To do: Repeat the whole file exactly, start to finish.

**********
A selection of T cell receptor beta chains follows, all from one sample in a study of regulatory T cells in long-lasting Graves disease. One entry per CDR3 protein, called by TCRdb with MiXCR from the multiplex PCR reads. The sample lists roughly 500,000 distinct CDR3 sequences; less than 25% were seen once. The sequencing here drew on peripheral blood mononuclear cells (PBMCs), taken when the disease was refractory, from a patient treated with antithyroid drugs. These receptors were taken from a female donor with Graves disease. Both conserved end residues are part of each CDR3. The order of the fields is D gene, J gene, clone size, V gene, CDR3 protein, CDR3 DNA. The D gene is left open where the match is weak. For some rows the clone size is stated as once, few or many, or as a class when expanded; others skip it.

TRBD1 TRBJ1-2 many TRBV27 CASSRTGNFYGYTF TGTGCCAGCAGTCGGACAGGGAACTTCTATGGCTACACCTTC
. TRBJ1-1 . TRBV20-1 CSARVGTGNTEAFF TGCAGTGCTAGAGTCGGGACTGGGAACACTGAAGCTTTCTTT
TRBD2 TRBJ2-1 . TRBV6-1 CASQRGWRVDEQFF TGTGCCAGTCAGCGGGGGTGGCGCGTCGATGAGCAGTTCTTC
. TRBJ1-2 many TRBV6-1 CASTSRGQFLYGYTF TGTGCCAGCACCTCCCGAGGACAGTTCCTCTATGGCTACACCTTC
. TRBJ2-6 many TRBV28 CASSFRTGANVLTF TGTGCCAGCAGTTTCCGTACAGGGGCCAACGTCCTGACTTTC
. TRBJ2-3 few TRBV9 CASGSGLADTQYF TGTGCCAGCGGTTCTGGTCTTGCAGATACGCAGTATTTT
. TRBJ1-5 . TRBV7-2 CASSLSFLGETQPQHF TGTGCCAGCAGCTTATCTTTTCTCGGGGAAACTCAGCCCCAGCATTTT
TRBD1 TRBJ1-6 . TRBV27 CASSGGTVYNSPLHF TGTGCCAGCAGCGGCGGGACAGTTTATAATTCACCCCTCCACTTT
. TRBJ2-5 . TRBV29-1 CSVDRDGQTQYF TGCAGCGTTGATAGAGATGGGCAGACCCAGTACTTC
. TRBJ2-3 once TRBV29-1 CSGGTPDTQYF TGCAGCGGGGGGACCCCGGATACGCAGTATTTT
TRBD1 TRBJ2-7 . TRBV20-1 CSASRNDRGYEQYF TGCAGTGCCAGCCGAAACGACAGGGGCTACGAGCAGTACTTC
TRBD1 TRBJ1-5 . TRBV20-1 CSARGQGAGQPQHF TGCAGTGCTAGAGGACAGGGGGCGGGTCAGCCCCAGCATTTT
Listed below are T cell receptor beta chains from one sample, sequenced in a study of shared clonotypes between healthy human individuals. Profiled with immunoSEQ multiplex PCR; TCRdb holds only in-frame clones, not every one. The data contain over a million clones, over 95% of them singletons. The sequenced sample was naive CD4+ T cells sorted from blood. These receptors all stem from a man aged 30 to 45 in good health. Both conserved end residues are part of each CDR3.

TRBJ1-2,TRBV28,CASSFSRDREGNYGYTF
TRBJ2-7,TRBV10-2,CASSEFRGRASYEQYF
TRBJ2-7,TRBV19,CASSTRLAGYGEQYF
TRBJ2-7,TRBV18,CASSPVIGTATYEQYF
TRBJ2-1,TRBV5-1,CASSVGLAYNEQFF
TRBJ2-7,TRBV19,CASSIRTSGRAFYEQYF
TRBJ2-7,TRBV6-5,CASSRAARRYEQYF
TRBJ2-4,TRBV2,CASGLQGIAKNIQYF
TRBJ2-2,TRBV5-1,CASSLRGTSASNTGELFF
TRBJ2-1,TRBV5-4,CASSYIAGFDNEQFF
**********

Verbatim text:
A selection of T cell receptor beta chains follows, all from one sample in a study of regulatory T cells in long-lasting Graves disease. One entry per CDR3 protein, called by TCRdb with MiXCR from the multiplex PCR reads. The sample lists roughly 500,000 distinct CDR3 sequences; less than 25% were seen once. The sequencing here drew on peripheral blood mononuclear cells (PBMCs), taken when the disease was refractory, from a patient treated with antithyroid drugs. These receptors were taken from a female donor with Graves disease. Both conserved end residues are part of each CDR3. The order of the fields is D gene, J gene, clone size, V gene, CDR3 protein, CDR3 DNA. The D gene is left open where the match is weak. For some rows the clone size is stated as once, few or many, or as a class when expanded; others skip it.

TRBD1 TRBJ1-2 many TRBV27 CASSRTGNFYGYTF TGTGCCAGCAGTCGGACAGGGAACTTCTATGGCTACACCTTC
. TRBJ1-1 . TRBV20-1 CSARVGTGNTEAFF TGCAGTGCTAGAGTCGGGACTGGGAACACTGAAGCTTTCTTT
TRBD2 TRBJ2-1 . TRBV6-1 CASQRGWRVDEQFF TGTGCCAGTCAGCGGGGGTGGCGCGTCGATGAGCAGTTCTTC
. TRBJ1-2 many TRBV6-1 CASTSRGQFLYGYTF TGTGCCAGCACCTCCCGAGGACAGTTCCTCTATGGCTACACCTTC
. TRBJ2-6 many TRBV28 CASSFRTGANVLTF TGTGCCAGCAGTTTCCGTACAGGGGCCAACGTCCTGACTTTC
. TRBJ2-3 few TRBV9 CASGSGLADTQYF TGTGCCAGCGGTTCTGGTCTTGCAGATACGCAGTATTTT
. TRBJ1-5 . TRBV7-2 CASSLSFLGETQPQHF TGTGCCAGCAGCTTATCTTTTCTCGGGGAAACTCAGCCCCAGCATTTT
TRBD1 TRBJ1-6 . TRBV27 CASSGGTVYNSPLHF TGTGCCAGCAGCGGCGGGACAGTTTATAATTCACCCCTCCACTTT
. TRBJ2-5 . TRBV29-1 CSVDRDGQTQYF TGCAGCGTTGATAGAGATGGGCAGACCCAGTACTTC
. TRBJ2-3 once TRBV29-1 CSGGTPDTQYF TGCAGCGGGGGGACCCCGGATACGCAGTATTTT
TRBD1 TRBJ2-7 . TRBV20-1 CSASRNDRGYEQYF TGCAGTGCCAGCCGAAACGACAGGGGCTACGAGCAGTACTTC
TRBD1 TRBJ1-5 . TRBV20-1 CSARGQGAGQPQHF TGCAGTGCTAGAGGACAGGGGGCGGGTCAGCCCCAGCATTTT
Listed below are T cell receptor beta chains from one sample, sequenced in a study of shared clonotypes between healthy human individuals. Profiled with immunoSEQ multiplex PCR; TCRdb holds only in-frame clones, not every one. The data contain over a million clones, over 95% of them singletons. The sequenced sample was naive CD4+ T cells sorted from blood. These receptors all stem from a man aged 30 to 45 in good health. Both conserved end residues are part of each CDR3.

TRBJ1-2,TRBV28,CASSFSRDREGNYGYTF
TRBJ2-7,TRBV10-2,CASSEFRGRASYEQYF
TRBJ2-7,TRBV19,CASSTRLAGYGEQYF
TRBJ2-7,TRBV18,CASSPVIGTATYEQYF
TRBJ2-1,TRBV5-1,CASSVGLAYNEQFF
TRBJ2-7,TRBV19,CASSIRTSGRAFYEQYF
TRBJ2-7,TRBV6-5,CASSRAARRYEQYF
TRBJ2-4,TRBV2,CASGLQGIAKNIQYF
TRBJ2-2,TRBV5-1,CASSLRGTSASNTGELFF
TRBJ2-1,TRBV5-4,CASSYIAGFDNEQFF